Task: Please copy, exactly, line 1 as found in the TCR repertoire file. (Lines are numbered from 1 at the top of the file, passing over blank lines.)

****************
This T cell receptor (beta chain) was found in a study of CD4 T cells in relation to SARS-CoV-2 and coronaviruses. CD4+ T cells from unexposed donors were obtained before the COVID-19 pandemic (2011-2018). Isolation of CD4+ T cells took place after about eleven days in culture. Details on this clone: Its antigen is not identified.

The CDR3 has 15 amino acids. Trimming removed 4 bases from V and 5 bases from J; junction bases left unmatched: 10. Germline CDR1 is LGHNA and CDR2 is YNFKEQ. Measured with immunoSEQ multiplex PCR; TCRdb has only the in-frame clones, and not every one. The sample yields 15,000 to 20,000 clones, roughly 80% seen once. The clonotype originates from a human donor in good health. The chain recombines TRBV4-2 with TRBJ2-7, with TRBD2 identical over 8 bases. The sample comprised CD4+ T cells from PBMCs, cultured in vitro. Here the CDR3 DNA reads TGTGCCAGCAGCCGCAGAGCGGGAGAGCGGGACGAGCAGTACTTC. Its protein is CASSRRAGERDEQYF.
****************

This T cell receptor (beta chain) was found in a study of CD4 T cells in relation to SARS-CoV-2 and coronaviruses. CD4+ T cells from unexposed donors were obtained before the COVID-19 pandemic (2011-2018). Isolation of CD4+ T cells took place after about eleven days in culture. Details on this clone: Its antigen is not identified.